I Love Menominee: Student Speaks Endangered Language

2 Mar

A middle school student was reprimanded recently for saying “I love you” in her the Menominee language while at school.  Miranda Washinawatok was benched from her basketball game because her teacher couldn’t understand what she was saying.  The teacher said the Wisconsin student could not speak in the endangered Native American language because it kept the teacher from knowing what she was saying.

When I was growing up in New Jersey, it was common to hearing foreign languages—mainly Korean—in the hallways or on the playground.  Maybe there were times when I had to remind my friends to translate for me, but I don’t remember the teachers ever telling students they weren’t allowed to speak in their native language.  Of course, non-native English speakers attended ESL and encouraged to learn English, and you weren’t allowed to whisper or talk in class regardless of what language you were speaking in.  There was, however, never a sense that a student wasn’t allowed to speak in a foreign language among his or her friends.

However, that has not been the case elsewhere in the world.  My ancestors from my mother’s side were Sami, from the Swedish Lapland, and there are many stories of children not being allowed to speak their native Sami language and the language was not taught in schools.  Today there are nine living Sami languages, but some Sami languages are critically endangered.

Likewise, the Menominee language that the Wisconsin middle schooler said “I love you in” is a critically endangered language.  The language is an Algonquian language used by the Native American Menominee tribe in the Midwest.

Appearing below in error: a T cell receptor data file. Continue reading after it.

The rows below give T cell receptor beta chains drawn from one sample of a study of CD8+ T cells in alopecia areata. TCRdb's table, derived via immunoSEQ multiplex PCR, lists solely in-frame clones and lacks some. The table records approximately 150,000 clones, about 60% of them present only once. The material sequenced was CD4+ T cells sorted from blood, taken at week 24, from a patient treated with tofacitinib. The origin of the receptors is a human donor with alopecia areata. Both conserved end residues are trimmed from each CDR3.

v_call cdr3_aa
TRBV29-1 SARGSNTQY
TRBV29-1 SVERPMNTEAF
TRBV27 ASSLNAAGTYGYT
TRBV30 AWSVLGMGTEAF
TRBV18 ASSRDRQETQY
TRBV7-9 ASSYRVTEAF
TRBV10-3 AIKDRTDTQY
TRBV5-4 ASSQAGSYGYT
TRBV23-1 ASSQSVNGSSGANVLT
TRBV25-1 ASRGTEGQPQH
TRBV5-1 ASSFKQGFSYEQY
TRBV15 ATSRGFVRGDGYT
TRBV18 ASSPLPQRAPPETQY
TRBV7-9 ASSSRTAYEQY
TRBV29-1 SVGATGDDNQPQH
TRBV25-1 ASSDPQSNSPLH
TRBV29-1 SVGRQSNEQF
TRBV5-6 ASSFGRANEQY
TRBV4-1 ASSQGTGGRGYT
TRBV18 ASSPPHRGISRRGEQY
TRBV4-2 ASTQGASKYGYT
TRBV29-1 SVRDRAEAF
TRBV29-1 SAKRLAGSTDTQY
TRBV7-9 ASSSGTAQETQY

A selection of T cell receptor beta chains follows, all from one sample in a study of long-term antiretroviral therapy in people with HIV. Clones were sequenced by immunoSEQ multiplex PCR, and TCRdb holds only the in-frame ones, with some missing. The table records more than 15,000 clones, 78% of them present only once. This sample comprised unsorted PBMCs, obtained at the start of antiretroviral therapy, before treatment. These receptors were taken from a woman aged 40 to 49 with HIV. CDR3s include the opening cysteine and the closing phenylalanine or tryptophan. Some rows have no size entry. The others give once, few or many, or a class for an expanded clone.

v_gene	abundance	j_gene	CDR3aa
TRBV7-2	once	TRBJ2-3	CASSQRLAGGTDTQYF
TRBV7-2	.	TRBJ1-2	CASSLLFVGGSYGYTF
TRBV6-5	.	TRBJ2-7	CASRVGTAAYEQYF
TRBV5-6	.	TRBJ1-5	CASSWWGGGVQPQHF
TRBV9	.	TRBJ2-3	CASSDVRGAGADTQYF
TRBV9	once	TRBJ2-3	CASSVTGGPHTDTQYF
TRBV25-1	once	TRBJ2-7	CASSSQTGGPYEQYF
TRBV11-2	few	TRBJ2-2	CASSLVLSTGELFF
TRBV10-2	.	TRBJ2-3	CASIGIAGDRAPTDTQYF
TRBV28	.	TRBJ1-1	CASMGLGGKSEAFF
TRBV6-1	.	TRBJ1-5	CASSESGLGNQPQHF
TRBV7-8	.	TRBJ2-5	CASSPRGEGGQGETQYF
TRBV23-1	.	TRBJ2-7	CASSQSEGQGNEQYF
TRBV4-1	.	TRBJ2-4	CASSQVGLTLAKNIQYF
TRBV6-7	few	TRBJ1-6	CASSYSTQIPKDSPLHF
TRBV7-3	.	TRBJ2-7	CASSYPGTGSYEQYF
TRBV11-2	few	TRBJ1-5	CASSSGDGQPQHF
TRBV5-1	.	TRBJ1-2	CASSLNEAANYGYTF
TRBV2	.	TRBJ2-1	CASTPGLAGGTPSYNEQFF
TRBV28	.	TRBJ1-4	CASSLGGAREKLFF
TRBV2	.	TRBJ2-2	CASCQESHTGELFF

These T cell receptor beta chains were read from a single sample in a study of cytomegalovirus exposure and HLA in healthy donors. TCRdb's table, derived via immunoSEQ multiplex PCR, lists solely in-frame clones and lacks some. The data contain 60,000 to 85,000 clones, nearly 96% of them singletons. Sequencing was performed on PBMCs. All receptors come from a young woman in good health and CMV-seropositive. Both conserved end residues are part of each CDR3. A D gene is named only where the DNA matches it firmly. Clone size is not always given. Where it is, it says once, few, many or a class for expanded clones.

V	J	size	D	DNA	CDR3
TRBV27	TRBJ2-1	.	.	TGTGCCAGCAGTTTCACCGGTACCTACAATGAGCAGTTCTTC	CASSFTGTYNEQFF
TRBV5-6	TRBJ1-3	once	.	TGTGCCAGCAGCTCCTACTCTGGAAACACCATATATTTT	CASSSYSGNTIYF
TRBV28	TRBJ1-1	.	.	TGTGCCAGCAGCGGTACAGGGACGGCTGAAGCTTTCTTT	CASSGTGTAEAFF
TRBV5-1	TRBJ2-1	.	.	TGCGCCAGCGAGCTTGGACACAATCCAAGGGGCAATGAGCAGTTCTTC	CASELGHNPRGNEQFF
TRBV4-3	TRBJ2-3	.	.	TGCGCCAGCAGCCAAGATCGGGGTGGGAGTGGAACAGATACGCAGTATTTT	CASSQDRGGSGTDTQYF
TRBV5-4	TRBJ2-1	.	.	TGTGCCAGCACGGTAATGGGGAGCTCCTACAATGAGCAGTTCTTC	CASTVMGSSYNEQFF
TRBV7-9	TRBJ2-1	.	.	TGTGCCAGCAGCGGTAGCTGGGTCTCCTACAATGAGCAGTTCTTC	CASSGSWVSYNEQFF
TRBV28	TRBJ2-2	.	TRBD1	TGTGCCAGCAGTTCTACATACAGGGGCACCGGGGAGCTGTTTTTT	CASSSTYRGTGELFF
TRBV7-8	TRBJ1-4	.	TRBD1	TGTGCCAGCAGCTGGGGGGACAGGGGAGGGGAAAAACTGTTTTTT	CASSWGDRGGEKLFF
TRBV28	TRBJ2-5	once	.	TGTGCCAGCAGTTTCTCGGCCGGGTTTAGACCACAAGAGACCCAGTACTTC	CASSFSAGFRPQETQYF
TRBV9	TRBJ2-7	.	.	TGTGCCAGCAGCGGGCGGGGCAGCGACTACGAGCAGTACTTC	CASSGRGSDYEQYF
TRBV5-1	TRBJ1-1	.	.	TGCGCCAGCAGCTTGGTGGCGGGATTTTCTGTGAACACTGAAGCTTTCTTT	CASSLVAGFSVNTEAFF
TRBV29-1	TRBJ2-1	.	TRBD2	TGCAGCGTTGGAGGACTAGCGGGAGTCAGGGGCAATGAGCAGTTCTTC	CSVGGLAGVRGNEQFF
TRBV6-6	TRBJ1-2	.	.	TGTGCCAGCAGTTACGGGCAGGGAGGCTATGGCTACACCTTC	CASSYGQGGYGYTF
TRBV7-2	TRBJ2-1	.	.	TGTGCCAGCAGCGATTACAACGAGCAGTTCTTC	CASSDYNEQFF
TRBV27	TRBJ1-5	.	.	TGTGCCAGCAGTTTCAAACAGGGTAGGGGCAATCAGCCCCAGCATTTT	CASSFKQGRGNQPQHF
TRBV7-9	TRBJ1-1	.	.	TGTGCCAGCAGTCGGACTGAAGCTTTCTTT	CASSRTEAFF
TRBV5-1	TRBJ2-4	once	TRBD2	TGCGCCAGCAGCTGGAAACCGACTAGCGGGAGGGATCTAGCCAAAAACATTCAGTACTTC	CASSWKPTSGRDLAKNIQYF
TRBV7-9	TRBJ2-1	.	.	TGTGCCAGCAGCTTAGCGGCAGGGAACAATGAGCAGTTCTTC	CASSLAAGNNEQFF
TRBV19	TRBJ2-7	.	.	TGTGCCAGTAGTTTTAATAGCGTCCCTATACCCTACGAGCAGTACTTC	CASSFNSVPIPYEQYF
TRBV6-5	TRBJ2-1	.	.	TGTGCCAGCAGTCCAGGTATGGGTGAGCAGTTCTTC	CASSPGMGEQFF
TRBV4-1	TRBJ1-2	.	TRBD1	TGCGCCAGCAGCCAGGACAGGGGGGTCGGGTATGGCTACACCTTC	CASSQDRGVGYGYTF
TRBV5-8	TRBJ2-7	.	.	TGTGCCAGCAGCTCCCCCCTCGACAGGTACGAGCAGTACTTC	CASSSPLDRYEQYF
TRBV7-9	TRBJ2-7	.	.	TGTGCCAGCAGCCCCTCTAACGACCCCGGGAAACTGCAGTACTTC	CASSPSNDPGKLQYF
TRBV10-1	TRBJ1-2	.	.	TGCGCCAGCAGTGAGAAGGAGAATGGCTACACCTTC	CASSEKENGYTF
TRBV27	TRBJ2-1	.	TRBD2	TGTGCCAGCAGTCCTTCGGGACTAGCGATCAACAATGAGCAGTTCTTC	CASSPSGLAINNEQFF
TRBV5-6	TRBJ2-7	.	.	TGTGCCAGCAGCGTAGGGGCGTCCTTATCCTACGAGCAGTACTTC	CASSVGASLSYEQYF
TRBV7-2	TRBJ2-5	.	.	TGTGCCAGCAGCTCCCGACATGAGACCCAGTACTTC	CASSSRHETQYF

Wikipedia reports:

According to a 1997 report by the Menominee Historic Preservation Office, 39 people speak Menominee as their first language, all of whom are elderly; 26 speak it as their second language; and 65 others have learned some of it for the purpose of understanding the language and/or teaching it to others.

If you’re interested in learning Menominee, check out this English-Menominee dictionary or this tutorial.

You may also be interested in the College of Menominee Nation, which is working on a grant called “Menominee Language Revitalization: Teaching the Community” that proposes the following:

The language project will focus on implementing weekly “Language Tables” at six sites on the Menominee Indian Reservation. A Language Table is a place where a person can go and learn Menominee Language. The Language Tables, held on a year round basis, are set up for beginning learners as well as for advanced learners. A fluent Menominee will be in attendance at all Language Tables. Most often, Language Tables will start with a pot luck meal.

Here’s the website for the Menominee tribe

So just how do you say “I love you” in Menominee?  “Tapanaew” means love.

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2 Responses to “I Love Menominee: Student Speaks Endangered Language”

Trackbacks/Pingbacks

  1. What a Garifuna-Breton Party Has to Do with Jack Kerouac | Stephanie Nikolopoulos - March 15, 2013

    […] area—speak Breton. In the 1960s, the language was being forced out of schools—just like many Native American and Sami languages were. Today, schools are returning to bilingualism, particularly through the […]

  2. Correcting My Joisey Accent | Stephanie Nikolopoulos - January 28, 2014

    […] I Love Menominee: Student Speaks Endangered Language (on being silenced for speaking in one’s own language) […]

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